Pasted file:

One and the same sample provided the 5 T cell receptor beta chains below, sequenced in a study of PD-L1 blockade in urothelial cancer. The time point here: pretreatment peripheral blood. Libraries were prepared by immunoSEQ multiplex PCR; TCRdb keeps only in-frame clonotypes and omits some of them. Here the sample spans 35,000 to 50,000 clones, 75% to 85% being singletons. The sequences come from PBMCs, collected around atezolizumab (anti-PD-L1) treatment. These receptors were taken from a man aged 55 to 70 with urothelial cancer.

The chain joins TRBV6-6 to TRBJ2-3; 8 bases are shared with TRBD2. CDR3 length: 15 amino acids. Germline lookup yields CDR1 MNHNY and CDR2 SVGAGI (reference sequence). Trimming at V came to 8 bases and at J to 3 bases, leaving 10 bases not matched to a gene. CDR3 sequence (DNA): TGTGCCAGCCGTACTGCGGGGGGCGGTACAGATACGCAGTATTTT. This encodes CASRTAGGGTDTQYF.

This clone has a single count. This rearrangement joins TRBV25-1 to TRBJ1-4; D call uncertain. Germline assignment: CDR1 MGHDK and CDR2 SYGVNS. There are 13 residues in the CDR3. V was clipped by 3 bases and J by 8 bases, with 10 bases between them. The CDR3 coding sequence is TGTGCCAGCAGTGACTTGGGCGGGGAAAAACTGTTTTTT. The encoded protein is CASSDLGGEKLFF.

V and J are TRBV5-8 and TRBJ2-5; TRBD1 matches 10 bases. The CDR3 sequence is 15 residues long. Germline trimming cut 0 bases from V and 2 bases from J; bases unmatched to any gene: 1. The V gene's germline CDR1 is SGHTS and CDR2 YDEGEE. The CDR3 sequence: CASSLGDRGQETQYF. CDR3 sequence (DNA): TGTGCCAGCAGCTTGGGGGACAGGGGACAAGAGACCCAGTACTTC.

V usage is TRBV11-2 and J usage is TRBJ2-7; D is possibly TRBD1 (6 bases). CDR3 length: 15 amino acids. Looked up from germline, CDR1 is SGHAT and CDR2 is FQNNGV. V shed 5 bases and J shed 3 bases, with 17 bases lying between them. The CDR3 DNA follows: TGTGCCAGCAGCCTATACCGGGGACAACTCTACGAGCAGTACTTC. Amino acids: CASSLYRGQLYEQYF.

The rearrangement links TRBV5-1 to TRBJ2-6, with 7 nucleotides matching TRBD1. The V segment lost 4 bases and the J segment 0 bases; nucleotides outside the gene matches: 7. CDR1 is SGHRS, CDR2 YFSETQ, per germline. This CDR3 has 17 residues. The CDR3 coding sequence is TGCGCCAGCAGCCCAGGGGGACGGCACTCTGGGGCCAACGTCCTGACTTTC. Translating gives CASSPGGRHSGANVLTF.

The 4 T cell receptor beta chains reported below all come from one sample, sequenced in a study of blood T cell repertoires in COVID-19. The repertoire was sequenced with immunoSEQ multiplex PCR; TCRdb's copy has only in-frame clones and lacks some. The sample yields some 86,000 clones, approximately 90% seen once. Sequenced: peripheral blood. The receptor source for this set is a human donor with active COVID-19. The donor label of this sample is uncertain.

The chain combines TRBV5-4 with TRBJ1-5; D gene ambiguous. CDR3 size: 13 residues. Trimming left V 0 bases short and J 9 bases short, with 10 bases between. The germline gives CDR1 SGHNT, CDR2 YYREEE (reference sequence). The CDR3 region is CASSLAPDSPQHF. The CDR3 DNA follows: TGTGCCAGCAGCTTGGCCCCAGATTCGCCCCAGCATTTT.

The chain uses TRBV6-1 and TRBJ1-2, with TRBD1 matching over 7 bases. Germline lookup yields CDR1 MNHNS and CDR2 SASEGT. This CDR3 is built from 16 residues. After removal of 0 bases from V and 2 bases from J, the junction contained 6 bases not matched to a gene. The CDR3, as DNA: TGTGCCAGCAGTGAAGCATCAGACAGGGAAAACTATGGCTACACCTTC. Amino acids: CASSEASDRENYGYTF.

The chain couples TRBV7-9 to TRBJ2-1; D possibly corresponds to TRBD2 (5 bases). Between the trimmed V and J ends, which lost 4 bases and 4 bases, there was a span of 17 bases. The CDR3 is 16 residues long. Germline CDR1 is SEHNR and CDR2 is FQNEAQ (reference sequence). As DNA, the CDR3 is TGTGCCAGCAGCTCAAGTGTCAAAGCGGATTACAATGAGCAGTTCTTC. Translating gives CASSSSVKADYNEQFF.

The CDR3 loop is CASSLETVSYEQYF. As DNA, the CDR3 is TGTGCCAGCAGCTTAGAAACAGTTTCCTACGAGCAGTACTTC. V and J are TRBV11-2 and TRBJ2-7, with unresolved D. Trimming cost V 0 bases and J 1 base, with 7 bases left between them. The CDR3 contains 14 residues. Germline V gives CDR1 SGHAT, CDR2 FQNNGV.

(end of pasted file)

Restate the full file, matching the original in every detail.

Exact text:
One and the same sample provided the 5 T cell receptor beta chains below, sequenced in a study of PD-L1 blockade in urothelial cancer. The time point here: pretreatment peripheral blood. Libraries were prepared by immunoSEQ multiplex PCR; TCRdb keeps only in-frame clonotypes and omits some of them. Here the sample spans 35,000 to 50,000 clones, 75% to 85% being singletons. The sequences come from PBMCs, collected around atezolizumab (anti-PD-L1) treatment. These receptors were taken from a man aged 55 to 70 with urothelial cancer.

The chain joins TRBV6-6 to TRBJ2-3; 8 bases are shared with TRBD2. CDR3 length: 15 amino acids. Germline lookup yields CDR1 MNHNY and CDR2 SVGAGI (reference sequence). Trimming at V came to 8 bases and at J to 3 bases, leaving 10 bases not matched to a gene. CDR3 sequence (DNA): TGTGCCAGCCGTACTGCGGGGGGCGGTACAGATACGCAGTATTTT. This encodes CASRTAGGGTDTQYF.

This clone has a single count. This rearrangement joins TRBV25-1 to TRBJ1-4; D call uncertain. Germline assignment: CDR1 MGHDK and CDR2 SYGVNS. There are 13 residues in the CDR3. V was clipped by 3 bases and J by 8 bases, with 10 bases between them. The CDR3 coding sequence is TGTGCCAGCAGTGACTTGGGCGGGGAAAAACTGTTTTTT. The encoded protein is CASSDLGGEKLFF.

V and J are TRBV5-8 and TRBJ2-5; TRBD1 matches 10 bases. The CDR3 sequence is 15 residues long. Germline trimming cut 0 bases from V and 2 bases from J; bases unmatched to any gene: 1. The V gene's germline CDR1 is SGHTS and CDR2 YDEGEE. The CDR3 sequence: CASSLGDRGQETQYF. CDR3 sequence (DNA): TGTGCCAGCAGCTTGGGGGACAGGGGACAAGAGACCCAGTACTTC.

V usage is TRBV11-2 and J usage is TRBJ2-7; D is possibly TRBD1 (6 bases). CDR3 length: 15 amino acids. Looked up from germline, CDR1 is SGHAT and CDR2 is FQNNGV. V shed 5 bases and J shed 3 bases, with 17 bases lying between them. The CDR3 DNA follows: TGTGCCAGCAGCCTATACCGGGGACAACTCTACGAGCAGTACTTC. Amino acids: CASSLYRGQLYEQYF.

The rearrangement links TRBV5-1 to TRBJ2-6, with 7 nucleotides matching TRBD1. The V segment lost 4 bases and the J segment 0 bases; nucleotides outside the gene matches: 7. CDR1 is SGHRS, CDR2 YFSETQ, per germline. This CDR3 has 17 residues. The CDR3 coding sequence is TGCGCCAGCAGCCCAGGGGGACGGCACTCTGGGGCCAACGTCCTGACTTTC. Translating gives CASSPGGRHSGANVLTF.

The 4 T cell receptor beta chains reported below all come from one sample, sequenced in a study of blood T cell repertoires in COVID-19. The repertoire was sequenced with immunoSEQ multiplex PCR; TCRdb's copy has only in-frame clones and lacks some. The sample yields some 86,000 clones, approximately 90% seen once. Sequenced: peripheral blood. The receptor source for this set is a human donor with active COVID-19. The donor label of this sample is uncertain.

The chain combines TRBV5-4 with TRBJ1-5; D gene ambiguous. CDR3 size: 13 residues. Trimming left V 0 bases short and J 9 bases short, with 10 bases between. The germline gives CDR1 SGHNT, CDR2 YYREEE (reference sequence). The CDR3 region is CASSLAPDSPQHF. The CDR3 DNA follows: TGTGCCAGCAGCTTGGCCCCAGATTCGCCCCAGCATTTT.

The chain uses TRBV6-1 and TRBJ1-2, with TRBD1 matching over 7 bases. Germline lookup yields CDR1 MNHNS and CDR2 SASEGT. This CDR3 is built from 16 residues. After removal of 0 bases from V and 2 bases from J, the junction contained 6 bases not matched to a gene. The CDR3, as DNA: TGTGCCAGCAGTGAAGCATCAGACAGGGAAAACTATGGCTACACCTTC. Amino acids: CASSEASDRENYGYTF.

The chain couples TRBV7-9 to TRBJ2-1; D possibly corresponds to TRBD2 (5 bases). Between the trimmed V and J ends, which lost 4 bases and 4 bases, there was a span of 17 bases. The CDR3 is 16 residues long. Germline CDR1 is SEHNR and CDR2 is FQNEAQ (reference sequence). As DNA, the CDR3 is TGTGCCAGCAGCTCAAGTGTCAAAGCGGATTACAATGAGCAGTTCTTC. Translating gives CASSSSVKADYNEQFF.

The CDR3 loop is CASSLETVSYEQYF. As DNA, the CDR3 is TGTGCCAGCAGCTTAGAAACAGTTTCCTACGAGCAGTACTTC. V and J are TRBV11-2 and TRBJ2-7, with unresolved D. Trimming cost V 0 bases and J 1 base, with 7 bases left between them. The CDR3 contains 14 residues. Germline V gives CDR1 SGHAT, CDR2 FQNNGV.